While I conceived of the book and wrote the manuscript, there is no way my book could have hit booksellers’ shelves without the dozens of people who were involved in the publishing process. Further, interpersonal skills can propel or stonewall success.

Even as someone who has written hundreds of essays, press releases, pitch notes and other correspondence, writing itself is not a solitary endeavor. Sure, I may write in solitude, but the moment I am finished writing, there are always clients, colleagues, partners, peers and others who review my content.

What is more, even as a published author and contributor for this platform, I try to never submit final copy (content) that has not been copy edited. I send everything to my copy editor, whom I pay out of my own pocket, for her review, edits and approval. Once she has reviewed my work, caught unbeknownst-to-me errors, I am much more confident putting my work out in the world.

How Interpersonal Skills Affect Relationships

It is clearer to me now more than ever before that interpersonal skills are needed in every profession and every trade.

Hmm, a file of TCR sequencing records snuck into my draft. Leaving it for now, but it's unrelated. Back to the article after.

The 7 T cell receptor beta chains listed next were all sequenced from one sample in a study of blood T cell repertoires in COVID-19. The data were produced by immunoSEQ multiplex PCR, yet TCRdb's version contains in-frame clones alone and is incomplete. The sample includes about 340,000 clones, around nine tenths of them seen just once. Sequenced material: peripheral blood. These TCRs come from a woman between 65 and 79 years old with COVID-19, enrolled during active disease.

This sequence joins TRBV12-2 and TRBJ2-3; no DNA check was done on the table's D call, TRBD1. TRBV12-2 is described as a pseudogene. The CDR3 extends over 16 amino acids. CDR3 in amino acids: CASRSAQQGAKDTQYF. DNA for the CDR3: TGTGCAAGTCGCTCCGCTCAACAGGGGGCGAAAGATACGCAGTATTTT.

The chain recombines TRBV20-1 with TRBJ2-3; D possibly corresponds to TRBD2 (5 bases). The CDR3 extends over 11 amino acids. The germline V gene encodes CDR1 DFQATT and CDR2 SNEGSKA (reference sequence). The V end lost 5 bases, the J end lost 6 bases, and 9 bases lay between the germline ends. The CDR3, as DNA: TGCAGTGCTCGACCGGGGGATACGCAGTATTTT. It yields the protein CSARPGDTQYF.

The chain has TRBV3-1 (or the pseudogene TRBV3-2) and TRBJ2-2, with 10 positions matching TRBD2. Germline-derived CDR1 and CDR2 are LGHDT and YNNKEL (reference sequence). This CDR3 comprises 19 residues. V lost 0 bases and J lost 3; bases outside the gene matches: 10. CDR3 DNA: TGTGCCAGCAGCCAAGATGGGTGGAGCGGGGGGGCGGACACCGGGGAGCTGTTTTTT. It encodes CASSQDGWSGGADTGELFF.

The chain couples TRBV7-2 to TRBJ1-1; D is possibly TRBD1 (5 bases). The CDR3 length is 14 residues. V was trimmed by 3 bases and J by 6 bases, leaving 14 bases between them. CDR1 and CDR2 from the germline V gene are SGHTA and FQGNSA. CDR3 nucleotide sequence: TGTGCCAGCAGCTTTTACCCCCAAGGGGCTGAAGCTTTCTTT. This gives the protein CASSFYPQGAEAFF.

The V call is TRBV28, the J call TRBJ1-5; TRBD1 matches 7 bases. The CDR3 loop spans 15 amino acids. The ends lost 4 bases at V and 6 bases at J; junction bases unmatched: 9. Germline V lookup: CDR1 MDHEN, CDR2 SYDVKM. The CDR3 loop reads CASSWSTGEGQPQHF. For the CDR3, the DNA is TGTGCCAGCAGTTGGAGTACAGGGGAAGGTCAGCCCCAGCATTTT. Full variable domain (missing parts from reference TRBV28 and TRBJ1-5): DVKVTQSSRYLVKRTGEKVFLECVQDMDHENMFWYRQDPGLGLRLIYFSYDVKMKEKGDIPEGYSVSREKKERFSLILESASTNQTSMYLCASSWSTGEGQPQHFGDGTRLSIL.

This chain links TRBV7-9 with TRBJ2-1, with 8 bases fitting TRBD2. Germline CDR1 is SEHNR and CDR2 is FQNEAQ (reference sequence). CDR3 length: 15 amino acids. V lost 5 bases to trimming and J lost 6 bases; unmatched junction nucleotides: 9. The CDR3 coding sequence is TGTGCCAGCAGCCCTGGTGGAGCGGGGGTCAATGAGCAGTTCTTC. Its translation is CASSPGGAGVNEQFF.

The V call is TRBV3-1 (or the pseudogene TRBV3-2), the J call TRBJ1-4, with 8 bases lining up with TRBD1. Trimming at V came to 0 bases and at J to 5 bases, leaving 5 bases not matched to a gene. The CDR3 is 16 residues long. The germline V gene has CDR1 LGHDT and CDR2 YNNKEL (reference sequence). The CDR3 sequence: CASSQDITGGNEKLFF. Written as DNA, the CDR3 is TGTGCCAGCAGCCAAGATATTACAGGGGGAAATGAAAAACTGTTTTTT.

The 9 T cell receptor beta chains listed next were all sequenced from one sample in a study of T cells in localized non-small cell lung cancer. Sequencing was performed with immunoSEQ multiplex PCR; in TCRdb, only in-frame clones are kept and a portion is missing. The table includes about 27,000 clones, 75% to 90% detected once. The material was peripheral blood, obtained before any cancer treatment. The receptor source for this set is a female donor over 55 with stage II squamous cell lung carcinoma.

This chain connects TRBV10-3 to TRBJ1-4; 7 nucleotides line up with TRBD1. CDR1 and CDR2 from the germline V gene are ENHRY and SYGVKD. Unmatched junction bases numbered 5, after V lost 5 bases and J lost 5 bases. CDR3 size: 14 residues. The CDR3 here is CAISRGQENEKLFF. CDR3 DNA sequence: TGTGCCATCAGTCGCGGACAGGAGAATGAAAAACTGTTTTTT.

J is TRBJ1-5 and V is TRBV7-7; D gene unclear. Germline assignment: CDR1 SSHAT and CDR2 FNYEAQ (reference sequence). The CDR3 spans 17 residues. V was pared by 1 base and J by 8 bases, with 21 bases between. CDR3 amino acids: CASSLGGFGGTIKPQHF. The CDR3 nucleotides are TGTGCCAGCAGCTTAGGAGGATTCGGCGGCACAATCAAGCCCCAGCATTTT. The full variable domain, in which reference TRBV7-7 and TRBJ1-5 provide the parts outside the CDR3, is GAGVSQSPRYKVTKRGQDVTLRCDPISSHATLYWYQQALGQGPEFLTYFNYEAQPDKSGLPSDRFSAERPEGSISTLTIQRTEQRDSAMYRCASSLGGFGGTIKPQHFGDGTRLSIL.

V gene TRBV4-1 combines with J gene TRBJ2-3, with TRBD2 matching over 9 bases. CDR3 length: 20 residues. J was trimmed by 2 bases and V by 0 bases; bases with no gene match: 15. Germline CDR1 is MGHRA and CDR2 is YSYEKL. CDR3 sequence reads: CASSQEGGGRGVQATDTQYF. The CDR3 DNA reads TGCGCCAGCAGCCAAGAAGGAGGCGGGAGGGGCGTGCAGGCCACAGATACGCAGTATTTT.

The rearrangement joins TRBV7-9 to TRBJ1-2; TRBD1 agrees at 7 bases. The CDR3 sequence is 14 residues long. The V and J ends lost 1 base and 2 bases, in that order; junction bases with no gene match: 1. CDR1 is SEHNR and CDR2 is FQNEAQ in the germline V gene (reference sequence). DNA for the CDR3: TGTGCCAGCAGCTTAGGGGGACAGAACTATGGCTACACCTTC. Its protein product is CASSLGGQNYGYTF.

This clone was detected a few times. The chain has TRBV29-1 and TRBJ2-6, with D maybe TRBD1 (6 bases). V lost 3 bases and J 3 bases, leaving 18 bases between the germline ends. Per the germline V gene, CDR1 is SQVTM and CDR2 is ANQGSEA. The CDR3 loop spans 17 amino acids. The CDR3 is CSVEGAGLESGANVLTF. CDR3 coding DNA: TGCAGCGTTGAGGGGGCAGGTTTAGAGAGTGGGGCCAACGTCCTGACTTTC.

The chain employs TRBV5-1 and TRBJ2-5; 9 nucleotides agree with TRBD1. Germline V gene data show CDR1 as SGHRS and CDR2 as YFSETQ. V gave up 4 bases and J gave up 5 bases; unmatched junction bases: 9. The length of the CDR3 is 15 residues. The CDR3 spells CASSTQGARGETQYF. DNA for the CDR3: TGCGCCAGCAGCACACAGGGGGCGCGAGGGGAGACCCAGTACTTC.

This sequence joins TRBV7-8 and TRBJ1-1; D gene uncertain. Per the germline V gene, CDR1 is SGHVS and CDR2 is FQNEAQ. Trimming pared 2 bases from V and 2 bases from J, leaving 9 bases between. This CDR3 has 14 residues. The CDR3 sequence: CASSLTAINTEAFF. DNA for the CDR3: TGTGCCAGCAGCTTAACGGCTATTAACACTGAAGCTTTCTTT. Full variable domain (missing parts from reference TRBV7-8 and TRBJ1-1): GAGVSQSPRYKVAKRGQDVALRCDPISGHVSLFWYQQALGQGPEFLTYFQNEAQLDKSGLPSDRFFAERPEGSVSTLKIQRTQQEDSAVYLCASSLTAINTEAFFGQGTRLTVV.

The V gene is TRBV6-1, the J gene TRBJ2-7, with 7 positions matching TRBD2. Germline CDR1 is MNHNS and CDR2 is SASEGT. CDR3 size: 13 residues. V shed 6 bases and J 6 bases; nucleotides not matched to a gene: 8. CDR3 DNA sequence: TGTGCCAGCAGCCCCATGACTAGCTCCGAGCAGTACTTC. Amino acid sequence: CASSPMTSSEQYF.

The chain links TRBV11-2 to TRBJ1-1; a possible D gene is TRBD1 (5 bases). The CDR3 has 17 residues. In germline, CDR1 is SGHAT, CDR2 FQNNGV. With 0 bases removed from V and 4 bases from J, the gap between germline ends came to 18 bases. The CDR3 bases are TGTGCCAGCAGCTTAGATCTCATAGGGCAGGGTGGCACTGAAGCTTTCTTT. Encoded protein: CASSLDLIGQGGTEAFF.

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People don’t elect leaders because the leaders are smart. Individuals are motivated to vote when they have a hero and when they feel they have something to lose. If they seriously dislike the other candidate, they are much more likely vote according to a 2000 Ohio State University study:

“A disliked candidate is seen as a threat, and that will be motivation to go to the polls. But a threat alone isn’t enough – people need to have a hero to vote for, too, in order to inspire them to turn out on Election Day.”

In a work setting, interpersonal skills impact every facet of your development and success. Trainers must collaborate with a design team or the company hiring them to facilitate the training. During the training itself, the facilitators must connect with the audience and establish a rapport that supports vulnerability and openness. If the trainers interact poorly with the trainees, they are unlikely to be invited back. If they are invited back, they may be unlikely to inspire cooperation or growth in their trainees.